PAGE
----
Freshfields Bruckhaus Deringer has recruited a leading foreign investment transactions official from the office of the Director of National Intelligence as the firm continues to build out its deal-making capabilities stateside.
Colin Costello, acting director of the National Intelligence Council’s Investment Security Group, has joined Freshfields as a CFIUS client advisor in its Washington office. The Committee on Foreign Investment in the U.S., which reviews certain transactions involving foreign investors for national security concerns, is poised to continue to play a pivotal role in shaping the deals space.
Costello has spent roughly seven years working at the intersection of foreign direct investment, international business and national security.
He was a senior associate at PwC starting in 2011 until 2016 when he joined ODNI. He was the Intelligence Community’s primary representative to the Committee on Foreign Investment in the U.S. and developed the threat analysis methodology used by the Intelligence Community to analyze CFIUS transactions as well as other foreign investment-related regulatory filings.
He also helped form and implement the Foreign Investment Risk Review Modernization Act (FIRRMA) of 2018, which broadened the scope of CFIUS.
Costello said he’s jumping to Freshfields because he wanted to join a firm that was trying to integrate the various regulatory processes into a single service offering. He is also attending Georgetown University Law School part-time.
“I wanted to join a firm that saw that bigger picture and was working to create that type of global service offering such that they could bring to bear resources not only in the United States, but across different countries for a deal that was going to be global in scope and Freshfields was really the firm that I saw doing that most,” he said.
Costello will work as an advisor, offering insight to clients as to how deals might trigger certain red flags under CFIUS.
He will be reuniting with a former colleague, Aimen Mir, who now heads Freshfields’ CFIUS practice in Washington. Mir, a former deputy assistant secretary for investment security at the U.S. Treasury who helped lead CFIUS efforts for nearly a decade, joined the firm in early 2019.
Positioned in the Treasury and the Intelligence Community respectively, the two areas of government that have a significant impact on transactions, the pair’s insight on how to navigate through the process CFIUS process is becoming increasingly critical for clients, Mir said, especially as the Foreign Investment Review has become an integral part of transactions over the last few years.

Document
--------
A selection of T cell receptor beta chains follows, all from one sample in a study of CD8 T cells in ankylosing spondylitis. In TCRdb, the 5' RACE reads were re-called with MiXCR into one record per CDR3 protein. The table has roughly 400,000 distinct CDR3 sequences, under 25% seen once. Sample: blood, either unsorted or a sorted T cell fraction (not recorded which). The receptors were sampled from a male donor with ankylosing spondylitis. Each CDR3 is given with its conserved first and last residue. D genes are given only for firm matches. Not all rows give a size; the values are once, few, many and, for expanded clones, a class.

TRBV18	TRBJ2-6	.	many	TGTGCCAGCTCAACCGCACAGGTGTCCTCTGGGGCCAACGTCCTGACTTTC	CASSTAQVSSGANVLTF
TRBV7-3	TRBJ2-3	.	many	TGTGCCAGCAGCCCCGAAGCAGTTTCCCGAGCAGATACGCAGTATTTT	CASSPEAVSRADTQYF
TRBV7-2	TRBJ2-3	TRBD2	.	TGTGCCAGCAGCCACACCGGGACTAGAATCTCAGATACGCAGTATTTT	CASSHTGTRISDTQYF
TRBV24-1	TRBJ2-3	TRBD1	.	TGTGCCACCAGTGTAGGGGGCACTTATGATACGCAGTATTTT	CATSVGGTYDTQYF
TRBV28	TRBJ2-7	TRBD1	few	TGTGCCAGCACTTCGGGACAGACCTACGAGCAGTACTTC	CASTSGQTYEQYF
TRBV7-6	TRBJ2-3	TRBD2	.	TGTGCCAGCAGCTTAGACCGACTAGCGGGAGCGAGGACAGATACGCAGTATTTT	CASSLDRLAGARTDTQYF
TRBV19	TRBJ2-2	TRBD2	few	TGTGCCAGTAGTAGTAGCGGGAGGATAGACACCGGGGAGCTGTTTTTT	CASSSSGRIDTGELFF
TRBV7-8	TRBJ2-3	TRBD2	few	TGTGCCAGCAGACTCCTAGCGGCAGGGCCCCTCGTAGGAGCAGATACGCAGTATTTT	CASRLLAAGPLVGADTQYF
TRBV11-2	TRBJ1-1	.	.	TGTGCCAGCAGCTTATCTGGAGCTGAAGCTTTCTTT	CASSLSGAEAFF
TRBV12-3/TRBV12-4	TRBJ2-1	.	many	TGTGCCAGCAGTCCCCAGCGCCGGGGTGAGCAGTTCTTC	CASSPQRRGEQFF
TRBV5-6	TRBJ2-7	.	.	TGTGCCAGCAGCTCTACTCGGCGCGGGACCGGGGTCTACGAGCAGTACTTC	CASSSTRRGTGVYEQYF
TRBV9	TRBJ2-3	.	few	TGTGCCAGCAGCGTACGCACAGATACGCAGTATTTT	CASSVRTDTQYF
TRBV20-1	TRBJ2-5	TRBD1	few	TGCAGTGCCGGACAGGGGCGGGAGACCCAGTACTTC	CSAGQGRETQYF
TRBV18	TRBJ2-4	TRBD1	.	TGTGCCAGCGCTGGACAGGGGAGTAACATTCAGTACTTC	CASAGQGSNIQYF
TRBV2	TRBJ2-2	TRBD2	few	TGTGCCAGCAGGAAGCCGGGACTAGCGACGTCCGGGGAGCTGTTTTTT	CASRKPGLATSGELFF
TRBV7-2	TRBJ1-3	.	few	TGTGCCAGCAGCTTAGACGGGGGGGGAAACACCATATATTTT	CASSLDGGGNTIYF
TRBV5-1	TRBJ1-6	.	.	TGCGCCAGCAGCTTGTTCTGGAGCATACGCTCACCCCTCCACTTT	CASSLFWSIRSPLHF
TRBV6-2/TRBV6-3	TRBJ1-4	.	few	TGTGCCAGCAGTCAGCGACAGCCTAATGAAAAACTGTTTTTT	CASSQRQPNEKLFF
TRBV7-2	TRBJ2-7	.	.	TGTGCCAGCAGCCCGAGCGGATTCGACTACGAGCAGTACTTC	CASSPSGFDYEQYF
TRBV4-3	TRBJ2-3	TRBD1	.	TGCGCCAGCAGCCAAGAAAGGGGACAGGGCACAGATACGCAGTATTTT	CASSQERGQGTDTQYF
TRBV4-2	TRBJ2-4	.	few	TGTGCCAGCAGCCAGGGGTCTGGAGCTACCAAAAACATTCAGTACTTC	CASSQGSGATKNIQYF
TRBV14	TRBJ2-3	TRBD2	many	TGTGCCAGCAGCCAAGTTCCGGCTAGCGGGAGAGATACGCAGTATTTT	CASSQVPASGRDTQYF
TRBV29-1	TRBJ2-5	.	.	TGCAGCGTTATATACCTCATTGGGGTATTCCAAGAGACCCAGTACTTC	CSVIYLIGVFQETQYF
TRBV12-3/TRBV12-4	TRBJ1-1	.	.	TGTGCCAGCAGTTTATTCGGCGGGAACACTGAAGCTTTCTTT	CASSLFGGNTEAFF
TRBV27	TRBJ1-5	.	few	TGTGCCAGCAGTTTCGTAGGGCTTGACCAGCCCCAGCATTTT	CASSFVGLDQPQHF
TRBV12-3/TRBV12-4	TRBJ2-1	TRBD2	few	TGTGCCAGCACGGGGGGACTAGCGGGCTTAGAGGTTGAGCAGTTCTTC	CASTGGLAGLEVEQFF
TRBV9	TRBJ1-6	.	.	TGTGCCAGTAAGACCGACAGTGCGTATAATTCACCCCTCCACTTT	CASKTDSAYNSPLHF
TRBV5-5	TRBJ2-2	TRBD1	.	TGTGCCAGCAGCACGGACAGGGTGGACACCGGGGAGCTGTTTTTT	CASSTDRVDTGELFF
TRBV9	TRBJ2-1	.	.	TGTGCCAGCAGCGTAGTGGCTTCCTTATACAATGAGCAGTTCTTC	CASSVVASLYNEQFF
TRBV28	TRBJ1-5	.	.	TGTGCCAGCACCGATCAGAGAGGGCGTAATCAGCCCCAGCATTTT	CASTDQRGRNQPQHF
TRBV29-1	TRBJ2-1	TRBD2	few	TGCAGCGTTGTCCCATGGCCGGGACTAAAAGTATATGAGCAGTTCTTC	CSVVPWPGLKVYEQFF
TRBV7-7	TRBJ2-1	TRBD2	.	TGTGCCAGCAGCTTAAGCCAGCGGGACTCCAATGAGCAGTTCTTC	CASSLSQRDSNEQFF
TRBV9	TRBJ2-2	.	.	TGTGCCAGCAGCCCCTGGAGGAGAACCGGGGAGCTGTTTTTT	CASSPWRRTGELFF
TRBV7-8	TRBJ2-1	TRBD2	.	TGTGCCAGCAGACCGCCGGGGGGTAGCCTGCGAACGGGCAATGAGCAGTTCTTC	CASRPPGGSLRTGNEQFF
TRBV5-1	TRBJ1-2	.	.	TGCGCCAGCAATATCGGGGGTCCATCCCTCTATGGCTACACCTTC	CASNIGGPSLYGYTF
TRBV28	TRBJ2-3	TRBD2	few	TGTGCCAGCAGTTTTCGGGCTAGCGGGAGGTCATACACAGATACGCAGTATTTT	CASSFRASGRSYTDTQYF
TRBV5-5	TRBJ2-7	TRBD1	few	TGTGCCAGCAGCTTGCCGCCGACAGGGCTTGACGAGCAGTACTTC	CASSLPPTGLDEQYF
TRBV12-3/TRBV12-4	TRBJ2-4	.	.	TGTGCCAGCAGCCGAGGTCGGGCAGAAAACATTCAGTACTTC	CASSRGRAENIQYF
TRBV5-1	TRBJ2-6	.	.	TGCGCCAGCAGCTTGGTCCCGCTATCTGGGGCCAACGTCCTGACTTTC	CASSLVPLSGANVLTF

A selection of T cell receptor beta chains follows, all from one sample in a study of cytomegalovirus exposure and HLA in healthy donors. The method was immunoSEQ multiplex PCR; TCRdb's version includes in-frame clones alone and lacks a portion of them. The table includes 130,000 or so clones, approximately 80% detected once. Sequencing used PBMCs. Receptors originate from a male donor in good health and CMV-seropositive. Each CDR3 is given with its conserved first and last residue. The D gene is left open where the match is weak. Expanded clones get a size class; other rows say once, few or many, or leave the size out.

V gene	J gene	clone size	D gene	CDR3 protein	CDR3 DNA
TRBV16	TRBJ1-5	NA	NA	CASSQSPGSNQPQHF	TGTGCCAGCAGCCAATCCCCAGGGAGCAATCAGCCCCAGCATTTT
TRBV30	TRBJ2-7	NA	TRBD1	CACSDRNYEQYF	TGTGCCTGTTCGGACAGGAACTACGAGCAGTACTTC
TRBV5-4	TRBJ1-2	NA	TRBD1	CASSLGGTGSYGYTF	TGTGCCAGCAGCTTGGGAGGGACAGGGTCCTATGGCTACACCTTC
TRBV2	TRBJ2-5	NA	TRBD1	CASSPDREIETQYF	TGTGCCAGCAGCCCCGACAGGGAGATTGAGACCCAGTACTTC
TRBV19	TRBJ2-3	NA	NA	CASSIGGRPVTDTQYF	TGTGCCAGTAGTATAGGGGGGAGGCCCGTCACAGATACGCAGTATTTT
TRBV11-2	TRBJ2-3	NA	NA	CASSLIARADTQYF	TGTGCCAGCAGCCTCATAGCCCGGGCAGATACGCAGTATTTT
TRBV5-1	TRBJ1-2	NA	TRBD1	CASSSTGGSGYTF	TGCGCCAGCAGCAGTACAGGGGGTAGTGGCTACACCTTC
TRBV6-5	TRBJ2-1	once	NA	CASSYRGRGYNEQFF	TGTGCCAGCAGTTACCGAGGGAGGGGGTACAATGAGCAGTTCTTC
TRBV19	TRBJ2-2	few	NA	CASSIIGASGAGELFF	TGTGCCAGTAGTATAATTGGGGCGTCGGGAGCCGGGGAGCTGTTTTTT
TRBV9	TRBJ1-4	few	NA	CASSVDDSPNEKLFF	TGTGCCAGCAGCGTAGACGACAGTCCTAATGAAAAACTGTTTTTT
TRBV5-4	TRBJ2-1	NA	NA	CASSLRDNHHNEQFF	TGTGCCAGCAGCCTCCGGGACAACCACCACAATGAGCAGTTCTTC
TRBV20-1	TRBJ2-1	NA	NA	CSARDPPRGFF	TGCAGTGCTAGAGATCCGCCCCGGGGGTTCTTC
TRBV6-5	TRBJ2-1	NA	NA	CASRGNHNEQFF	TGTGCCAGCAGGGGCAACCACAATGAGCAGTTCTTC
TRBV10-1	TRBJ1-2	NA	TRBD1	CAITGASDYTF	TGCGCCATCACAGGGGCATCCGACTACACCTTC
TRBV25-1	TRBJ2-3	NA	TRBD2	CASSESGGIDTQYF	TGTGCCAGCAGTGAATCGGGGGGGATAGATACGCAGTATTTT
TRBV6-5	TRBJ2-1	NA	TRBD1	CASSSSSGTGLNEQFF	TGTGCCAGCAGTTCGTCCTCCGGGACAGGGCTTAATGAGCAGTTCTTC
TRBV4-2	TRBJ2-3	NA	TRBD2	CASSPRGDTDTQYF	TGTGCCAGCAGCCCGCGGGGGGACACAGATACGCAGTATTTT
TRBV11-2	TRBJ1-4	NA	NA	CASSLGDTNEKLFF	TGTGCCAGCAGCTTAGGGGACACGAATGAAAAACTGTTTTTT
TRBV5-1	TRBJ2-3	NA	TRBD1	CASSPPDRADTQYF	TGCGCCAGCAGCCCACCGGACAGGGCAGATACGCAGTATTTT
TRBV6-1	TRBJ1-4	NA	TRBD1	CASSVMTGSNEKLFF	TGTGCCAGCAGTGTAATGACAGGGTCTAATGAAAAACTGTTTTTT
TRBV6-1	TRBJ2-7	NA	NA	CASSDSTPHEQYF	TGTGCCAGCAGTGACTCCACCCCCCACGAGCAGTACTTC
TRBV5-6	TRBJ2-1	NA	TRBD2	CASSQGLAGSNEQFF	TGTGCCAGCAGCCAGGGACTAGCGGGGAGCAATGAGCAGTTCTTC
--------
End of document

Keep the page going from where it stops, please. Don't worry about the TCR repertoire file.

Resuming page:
Over the past year Freshfields has been busy making good on its ambitions to increase its presence in the U.S.
In late 2019 a four-lawyer team from Cleary Gottlieb Steen & Hamilton that included rainmaker Ethan Klingsberg, who now runs Freshfields’ U.S. M&A and corporate practice, joined the firm in New York. Freshfields also added Willkie Farr & Gallagher business and corporate litigation practice group chair Mary Eaton who now co-heads of its securities and shareholder litigation practice earlier this year.
In Washington the firm picked up former Justice Department antitrust trial lawyer Julie Elmer as well as Hogan Lovells antitrust partner Meghan Rissmiller. The firm also opened an office in Silicon Valley with a five-lawyer group from the likes of Davis Polk & Wardwell, Wilson Sonsini Goodrich & Rosati, Sidley Austin, and Latham & Watkins.
CFIUS plays a key role in the firm’s expansion of its footprint..
“The firm sees CFIUS as a distinguishing feature in its M&A offering and that makes it all the more attractive when our foreign clients are looking to the U.S. and want somebody to guide them through, they have that capability here at the firm,” Mir said.
Countries across the globe have increased foreign investment regulations, making cross-border transactions more heavily scrutinized.
Under the Trump administration, CFIUS blocked an attempted takeover of San Diego-based Qualcomm by the Singapore-based Broadcom citing national security concerns in 2018. TikTok, the popular Chinese video sharing app, has also drawn CFIUS scrutiny over American user data.
Risk analysis and issues of national security, which have substantially expanded, will all still continue under President-elect Joe Biden. Still, Costello foresees a “return back to operating in the shadows” for CFIUS to make sure every deal is held in the strictest confidence under its provisions.
“Perhaps counterintuitively, the thing to expect is much more continuity than change from the Trump administration to the Biden administration, at least in CFIUS,” Costello said.